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Biutiful - a review



Thanks to Mad Man Entertainment I was lucky enough to attend an advanced screening of Biutiful, nominated for “Best Foreign Language Film” and “Best Actor”, at this year’s Academy Awards.

The nominations are well deserved. Javier Bardem delivers a powerful performance as Uxbal, the film’s protaginist. He’s a loving father and a husband to an often unfaithful and unstable wife. He also happens to be a physic medium, who helps the dead pass on as well as an underground businessman with a heart. He leads hardly a normal existence and director, Alejandro González Iñárritu (Babel, 21 Grams) brings together all parts of Uxbal’s complex personality and life, beautifully.

Biutiful is set in Barcelona’s lonely back streets, its desolated neighbourhoods that are a far cry from the vibrant Gaudi architecture and tourist filled beaches we may associate with Spain. In the opening minutes of the film we discover Uxbal is sick. In fact, he is dying from inoperable prostrate cancer.

The film offers an interesting and compelling look into the human condition and the transience of life. As Uxbal struggles to comes to terms with his mortality, we discover more about him. When he’s not delivering messages to the families of people who have passed on or essentially acting as a single father to his two children, Uxbal manages a group of Senegalese and Chinese immigrants. The groups of immigrants either make or sell counterfeit purses and live in appaling conditions in local sweatshops and slums. Uxbal is essentially the middle man or fixer, who supplies the goods to the African hawkers and pays off the police. However, unlike many of Uxbal’s underground colleagues, he genuinely cares about his workers. Uxbal tries to reconcile ethics, morality and do good by his workers in a place where there is no soul. However, this does not always turn out the way he intends.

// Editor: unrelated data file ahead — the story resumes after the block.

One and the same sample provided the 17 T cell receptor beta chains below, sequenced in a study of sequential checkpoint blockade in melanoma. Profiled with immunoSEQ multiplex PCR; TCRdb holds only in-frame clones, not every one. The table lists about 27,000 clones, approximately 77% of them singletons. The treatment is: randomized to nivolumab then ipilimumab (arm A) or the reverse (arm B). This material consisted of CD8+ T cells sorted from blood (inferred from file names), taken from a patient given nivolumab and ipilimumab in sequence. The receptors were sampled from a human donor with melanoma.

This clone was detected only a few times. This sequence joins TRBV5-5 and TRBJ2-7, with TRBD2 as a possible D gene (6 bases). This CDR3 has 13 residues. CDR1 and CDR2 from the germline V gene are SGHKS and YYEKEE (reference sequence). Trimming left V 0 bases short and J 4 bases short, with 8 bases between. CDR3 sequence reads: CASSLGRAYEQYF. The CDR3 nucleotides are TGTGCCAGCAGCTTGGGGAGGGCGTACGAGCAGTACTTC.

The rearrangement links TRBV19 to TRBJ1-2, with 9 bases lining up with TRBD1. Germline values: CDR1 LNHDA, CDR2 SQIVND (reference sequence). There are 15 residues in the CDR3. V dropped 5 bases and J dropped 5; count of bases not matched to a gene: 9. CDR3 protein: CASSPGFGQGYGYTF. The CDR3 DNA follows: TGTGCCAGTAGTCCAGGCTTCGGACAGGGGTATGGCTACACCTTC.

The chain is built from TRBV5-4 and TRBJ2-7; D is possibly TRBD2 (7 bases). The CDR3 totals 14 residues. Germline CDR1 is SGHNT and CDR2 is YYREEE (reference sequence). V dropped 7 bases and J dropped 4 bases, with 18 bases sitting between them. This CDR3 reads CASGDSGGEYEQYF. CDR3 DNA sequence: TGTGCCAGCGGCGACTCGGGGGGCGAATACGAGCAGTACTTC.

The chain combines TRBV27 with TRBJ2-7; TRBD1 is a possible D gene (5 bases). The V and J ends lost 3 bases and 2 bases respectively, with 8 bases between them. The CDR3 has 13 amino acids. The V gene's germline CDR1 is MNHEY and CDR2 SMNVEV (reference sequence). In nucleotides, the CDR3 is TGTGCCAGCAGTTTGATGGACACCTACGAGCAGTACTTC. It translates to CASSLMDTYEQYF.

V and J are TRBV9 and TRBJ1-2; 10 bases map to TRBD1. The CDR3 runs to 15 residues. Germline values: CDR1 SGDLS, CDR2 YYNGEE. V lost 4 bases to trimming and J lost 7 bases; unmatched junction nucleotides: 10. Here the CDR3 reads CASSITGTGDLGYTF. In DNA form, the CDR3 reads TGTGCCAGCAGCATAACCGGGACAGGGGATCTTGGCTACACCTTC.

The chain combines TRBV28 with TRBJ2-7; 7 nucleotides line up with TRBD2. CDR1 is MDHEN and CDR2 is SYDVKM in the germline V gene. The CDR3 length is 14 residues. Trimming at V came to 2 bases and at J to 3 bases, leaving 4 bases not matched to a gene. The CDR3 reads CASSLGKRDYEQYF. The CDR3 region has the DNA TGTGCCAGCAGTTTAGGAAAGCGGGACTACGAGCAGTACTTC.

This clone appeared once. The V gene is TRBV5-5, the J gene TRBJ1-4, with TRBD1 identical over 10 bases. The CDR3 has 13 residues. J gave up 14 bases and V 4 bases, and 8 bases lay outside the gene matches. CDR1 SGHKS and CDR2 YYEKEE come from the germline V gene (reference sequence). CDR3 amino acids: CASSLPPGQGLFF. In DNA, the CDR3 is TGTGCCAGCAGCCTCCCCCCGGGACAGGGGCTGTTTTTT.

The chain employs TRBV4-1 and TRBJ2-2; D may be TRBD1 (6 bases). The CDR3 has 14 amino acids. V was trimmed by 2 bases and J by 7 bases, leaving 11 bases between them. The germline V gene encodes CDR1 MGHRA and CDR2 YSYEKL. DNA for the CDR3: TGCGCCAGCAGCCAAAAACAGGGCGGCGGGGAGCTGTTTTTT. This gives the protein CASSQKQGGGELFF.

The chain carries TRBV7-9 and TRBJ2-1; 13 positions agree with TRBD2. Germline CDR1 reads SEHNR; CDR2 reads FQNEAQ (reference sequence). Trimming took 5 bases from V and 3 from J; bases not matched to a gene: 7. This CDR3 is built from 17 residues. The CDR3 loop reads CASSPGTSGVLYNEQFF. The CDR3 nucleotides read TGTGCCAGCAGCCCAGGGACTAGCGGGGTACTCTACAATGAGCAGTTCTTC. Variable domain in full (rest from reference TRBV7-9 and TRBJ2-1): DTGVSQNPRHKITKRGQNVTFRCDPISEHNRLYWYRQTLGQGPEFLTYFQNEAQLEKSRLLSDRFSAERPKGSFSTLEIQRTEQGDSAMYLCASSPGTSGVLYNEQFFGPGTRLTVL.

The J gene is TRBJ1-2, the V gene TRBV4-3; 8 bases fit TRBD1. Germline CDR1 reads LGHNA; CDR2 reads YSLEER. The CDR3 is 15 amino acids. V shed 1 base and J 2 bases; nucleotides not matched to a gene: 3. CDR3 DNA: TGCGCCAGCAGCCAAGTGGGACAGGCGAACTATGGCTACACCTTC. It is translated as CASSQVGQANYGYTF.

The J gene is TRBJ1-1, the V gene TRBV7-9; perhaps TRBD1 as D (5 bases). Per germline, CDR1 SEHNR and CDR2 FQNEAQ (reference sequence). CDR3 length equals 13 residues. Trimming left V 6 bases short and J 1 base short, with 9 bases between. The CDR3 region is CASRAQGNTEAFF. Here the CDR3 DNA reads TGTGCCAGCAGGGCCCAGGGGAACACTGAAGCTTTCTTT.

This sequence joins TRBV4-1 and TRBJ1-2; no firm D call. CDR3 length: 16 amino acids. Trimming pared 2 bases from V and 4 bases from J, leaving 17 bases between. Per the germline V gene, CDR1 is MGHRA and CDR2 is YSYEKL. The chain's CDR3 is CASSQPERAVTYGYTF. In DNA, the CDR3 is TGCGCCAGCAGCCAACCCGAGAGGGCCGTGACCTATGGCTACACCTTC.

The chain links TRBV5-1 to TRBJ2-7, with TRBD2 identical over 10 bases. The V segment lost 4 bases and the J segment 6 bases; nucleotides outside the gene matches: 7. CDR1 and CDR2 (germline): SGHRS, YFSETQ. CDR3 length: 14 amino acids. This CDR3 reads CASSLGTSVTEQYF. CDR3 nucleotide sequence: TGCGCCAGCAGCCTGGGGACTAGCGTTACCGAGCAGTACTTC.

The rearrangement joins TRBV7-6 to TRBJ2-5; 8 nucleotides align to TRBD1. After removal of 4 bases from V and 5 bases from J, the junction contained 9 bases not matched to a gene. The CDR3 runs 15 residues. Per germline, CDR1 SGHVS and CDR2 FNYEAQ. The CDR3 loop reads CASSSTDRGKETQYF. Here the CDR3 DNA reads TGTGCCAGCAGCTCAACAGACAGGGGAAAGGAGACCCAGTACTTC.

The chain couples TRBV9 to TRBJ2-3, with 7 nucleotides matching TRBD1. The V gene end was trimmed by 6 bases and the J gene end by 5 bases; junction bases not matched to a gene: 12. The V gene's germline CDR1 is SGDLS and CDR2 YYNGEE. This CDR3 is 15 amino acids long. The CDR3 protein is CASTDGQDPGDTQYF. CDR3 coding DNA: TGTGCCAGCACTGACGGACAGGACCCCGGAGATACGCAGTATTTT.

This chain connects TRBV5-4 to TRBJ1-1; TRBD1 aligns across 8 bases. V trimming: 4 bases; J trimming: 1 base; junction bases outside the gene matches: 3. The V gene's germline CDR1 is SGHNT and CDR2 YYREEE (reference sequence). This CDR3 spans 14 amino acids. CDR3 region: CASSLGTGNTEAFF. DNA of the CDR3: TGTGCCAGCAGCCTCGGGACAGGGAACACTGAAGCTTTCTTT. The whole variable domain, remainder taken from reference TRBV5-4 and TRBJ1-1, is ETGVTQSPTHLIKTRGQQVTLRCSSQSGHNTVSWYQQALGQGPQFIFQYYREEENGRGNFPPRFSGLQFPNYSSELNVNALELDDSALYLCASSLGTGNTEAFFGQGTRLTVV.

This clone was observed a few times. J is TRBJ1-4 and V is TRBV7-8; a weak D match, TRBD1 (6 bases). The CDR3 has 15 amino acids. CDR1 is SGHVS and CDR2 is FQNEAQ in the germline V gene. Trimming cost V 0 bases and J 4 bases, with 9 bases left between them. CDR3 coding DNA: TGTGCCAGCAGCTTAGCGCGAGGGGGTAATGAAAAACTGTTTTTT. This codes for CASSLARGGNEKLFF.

Biutiful is really about one man’s spiritual and emotional journey of redemption and acceptance as he comes to grips with his own mortality as well as fatherhood, love, crime and guilt.

Although the facets of the story may seem varied and diverse, they come together assisted by some haunting, yet compelling cinematography and superb performances from the cast.

Have you seen Biutiful? What did you think of the film?



 

Veronica Joseph

Veronica Joseph is an accredited yoga teacher who loves to share her yogic journey from travels in India, cleansing techniques, her favourite poses and their benefits and tips to remember when practising.